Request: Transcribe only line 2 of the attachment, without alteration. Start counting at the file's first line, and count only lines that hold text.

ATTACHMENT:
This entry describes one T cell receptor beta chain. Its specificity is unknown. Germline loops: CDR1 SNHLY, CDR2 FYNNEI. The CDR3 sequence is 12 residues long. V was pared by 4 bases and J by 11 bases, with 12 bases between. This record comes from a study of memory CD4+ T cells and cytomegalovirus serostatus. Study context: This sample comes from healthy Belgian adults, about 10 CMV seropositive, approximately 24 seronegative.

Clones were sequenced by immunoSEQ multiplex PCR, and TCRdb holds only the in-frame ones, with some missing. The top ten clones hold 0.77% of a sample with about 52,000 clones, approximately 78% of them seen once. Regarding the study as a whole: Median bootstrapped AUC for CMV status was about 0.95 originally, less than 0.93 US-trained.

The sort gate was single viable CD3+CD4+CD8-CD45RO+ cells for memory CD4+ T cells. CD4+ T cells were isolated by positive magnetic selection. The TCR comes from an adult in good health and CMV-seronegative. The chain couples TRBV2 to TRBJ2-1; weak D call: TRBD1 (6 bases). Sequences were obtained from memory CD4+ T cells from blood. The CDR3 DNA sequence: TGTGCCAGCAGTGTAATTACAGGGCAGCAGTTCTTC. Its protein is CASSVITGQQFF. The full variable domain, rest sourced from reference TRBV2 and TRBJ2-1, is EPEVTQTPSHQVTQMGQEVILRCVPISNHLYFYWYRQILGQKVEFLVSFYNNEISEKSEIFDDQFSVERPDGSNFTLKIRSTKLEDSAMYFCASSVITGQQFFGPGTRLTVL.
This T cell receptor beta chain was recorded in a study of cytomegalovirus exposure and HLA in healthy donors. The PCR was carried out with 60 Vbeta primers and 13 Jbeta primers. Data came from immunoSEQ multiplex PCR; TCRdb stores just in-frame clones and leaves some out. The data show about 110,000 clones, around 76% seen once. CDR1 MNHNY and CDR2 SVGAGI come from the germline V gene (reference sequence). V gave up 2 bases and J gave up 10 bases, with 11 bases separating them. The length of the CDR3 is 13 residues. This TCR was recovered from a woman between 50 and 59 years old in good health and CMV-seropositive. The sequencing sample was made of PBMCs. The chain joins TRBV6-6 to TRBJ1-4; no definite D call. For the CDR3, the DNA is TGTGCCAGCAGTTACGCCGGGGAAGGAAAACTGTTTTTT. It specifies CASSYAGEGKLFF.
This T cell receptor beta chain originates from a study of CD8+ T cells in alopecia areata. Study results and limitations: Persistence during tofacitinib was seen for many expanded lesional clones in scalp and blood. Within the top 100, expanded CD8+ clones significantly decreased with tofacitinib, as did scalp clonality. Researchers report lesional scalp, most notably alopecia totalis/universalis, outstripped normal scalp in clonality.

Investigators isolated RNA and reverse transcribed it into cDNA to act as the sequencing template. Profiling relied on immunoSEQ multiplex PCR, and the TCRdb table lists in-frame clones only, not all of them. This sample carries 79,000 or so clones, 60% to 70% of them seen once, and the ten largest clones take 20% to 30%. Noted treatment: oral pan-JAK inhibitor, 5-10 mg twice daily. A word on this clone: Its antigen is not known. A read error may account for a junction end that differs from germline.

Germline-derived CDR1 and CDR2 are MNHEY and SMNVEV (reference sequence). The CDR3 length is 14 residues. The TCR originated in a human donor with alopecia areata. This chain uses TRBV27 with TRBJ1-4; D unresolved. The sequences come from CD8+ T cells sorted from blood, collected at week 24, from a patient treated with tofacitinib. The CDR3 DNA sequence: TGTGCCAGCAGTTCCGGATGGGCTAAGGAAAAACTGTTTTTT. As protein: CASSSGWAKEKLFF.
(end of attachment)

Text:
Clones were sequenced by immunoSEQ multiplex PCR, and TCRdb holds only the in-frame ones, with some missing. The top ten clones hold 0.77% of a sample with about 52,000 clones, approximately 78% of them seen once. Regarding the study as a whole: Median bootstrapped AUC for CMV status was about 0.95 originally, less than 0.93 US-trained.